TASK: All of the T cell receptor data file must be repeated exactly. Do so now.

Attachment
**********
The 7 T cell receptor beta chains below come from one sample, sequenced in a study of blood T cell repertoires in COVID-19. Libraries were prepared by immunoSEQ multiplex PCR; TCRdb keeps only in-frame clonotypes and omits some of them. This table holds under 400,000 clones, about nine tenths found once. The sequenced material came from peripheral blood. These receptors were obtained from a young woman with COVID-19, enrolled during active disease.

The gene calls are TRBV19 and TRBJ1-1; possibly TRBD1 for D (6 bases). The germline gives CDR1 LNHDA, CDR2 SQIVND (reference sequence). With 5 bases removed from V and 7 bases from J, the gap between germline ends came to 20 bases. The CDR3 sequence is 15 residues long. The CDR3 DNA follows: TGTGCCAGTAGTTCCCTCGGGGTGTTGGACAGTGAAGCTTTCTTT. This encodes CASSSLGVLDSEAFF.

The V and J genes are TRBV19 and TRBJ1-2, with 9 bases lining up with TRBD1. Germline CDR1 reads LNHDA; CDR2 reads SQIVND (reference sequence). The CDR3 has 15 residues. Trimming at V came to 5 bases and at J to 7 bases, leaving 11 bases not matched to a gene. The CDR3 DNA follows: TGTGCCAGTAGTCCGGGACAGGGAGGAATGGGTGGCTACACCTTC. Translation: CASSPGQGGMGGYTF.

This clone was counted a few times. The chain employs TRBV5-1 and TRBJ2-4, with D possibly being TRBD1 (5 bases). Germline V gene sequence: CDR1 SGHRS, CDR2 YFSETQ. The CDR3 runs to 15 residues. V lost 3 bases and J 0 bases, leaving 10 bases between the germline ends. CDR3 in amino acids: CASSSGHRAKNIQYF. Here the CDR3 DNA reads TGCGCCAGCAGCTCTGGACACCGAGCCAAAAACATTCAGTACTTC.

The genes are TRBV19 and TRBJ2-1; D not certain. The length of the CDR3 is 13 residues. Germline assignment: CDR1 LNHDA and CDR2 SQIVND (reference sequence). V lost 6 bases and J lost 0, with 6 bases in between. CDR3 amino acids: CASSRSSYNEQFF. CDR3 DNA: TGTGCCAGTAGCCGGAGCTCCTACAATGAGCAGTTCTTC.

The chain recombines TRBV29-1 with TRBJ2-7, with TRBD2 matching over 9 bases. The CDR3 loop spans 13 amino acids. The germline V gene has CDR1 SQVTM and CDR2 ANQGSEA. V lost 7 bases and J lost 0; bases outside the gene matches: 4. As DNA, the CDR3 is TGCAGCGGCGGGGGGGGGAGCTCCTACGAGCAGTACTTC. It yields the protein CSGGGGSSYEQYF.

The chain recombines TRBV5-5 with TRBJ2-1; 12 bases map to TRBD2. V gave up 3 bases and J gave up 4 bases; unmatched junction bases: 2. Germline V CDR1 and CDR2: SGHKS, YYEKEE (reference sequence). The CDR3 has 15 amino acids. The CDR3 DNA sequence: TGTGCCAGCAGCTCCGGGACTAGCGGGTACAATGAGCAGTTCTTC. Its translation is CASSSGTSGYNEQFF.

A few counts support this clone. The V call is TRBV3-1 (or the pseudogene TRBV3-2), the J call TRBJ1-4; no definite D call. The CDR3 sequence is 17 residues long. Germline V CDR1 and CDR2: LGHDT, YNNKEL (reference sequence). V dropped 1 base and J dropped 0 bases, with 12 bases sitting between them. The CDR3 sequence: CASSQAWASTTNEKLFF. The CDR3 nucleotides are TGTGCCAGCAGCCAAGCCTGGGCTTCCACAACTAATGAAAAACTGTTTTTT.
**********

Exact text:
The 7 T cell receptor beta chains below come from one sample, sequenced in a study of blood T cell repertoires in COVID-19. Libraries were prepared by immunoSEQ multiplex PCR; TCRdb keeps only in-frame clonotypes and omits some of them. This table holds under 400,000 clones, about nine tenths found once. The sequenced material came from peripheral blood. These receptors were obtained from a young woman with COVID-19, enrolled during active disease.

The gene calls are TRBV19 and TRBJ1-1; possibly TRBD1 for D (6 bases). The germline gives CDR1 LNHDA, CDR2 SQIVND (reference sequence). With 5 bases removed from V and 7 bases from J, the gap between germline ends came to 20 bases. The CDR3 sequence is 15 residues long. The CDR3 DNA follows: TGTGCCAGTAGTTCCCTCGGGGTGTTGGACAGTGAAGCTTTCTTT. This encodes CASSSLGVLDSEAFF.

The V and J genes are TRBV19 and TRBJ1-2, with 9 bases lining up with TRBD1. Germline CDR1 reads LNHDA; CDR2 reads SQIVND (reference sequence). The CDR3 has 15 residues. Trimming at V came to 5 bases and at J to 7 bases, leaving 11 bases not matched to a gene. The CDR3 DNA follows: TGTGCCAGTAGTCCGGGACAGGGAGGAATGGGTGGCTACACCTTC. Translation: CASSPGQGGMGGYTF.

This clone was counted a few times. The chain employs TRBV5-1 and TRBJ2-4, with D possibly being TRBD1 (5 bases). Germline V gene sequence: CDR1 SGHRS, CDR2 YFSETQ. The CDR3 runs to 15 residues. V lost 3 bases and J 0 bases, leaving 10 bases between the germline ends. CDR3 in amino acids: CASSSGHRAKNIQYF. Here the CDR3 DNA reads TGCGCCAGCAGCTCTGGACACCGAGCCAAAAACATTCAGTACTTC.

The genes are TRBV19 and TRBJ2-1; D not certain. The length of the CDR3 is 13 residues. Germline assignment: CDR1 LNHDA and CDR2 SQIVND (reference sequence). V lost 6 bases and J lost 0, with 6 bases in between. CDR3 amino acids: CASSRSSYNEQFF. CDR3 DNA: TGTGCCAGTAGCCGGAGCTCCTACAATGAGCAGTTCTTC.

The chain recombines TRBV29-1 with TRBJ2-7, with TRBD2 matching over 9 bases. The CDR3 loop spans 13 amino acids. The germline V gene has CDR1 SQVTM and CDR2 ANQGSEA. V lost 7 bases and J lost 0; bases outside the gene matches: 4. As DNA, the CDR3 is TGCAGCGGCGGGGGGGGGAGCTCCTACGAGCAGTACTTC. It yields the protein CSGGGGSSYEQYF.

The chain recombines TRBV5-5 with TRBJ2-1; 12 bases map to TRBD2. V gave up 3 bases and J gave up 4 bases; unmatched junction bases: 2. Germline V CDR1 and CDR2: SGHKS, YYEKEE (reference sequence). The CDR3 has 15 amino acids. The CDR3 DNA sequence: TGTGCCAGCAGCTCCGGGACTAGCGGGTACAATGAGCAGTTCTTC. Its translation is CASSSGTSGYNEQFF.

A few counts support this clone. The V call is TRBV3-1 (or the pseudogene TRBV3-2), the J call TRBJ1-4; no definite D call. The CDR3 sequence is 17 residues long. Germline V CDR1 and CDR2: LGHDT, YNNKEL (reference sequence). V dropped 1 base and J dropped 0 bases, with 12 bases sitting between them. The CDR3 sequence: CASSQAWASTTNEKLFF. The CDR3 nucleotides are TGTGCCAGCAGCCAAGCCTGGGCTTCCACAACTAATGAAAAACTGTTTTTT.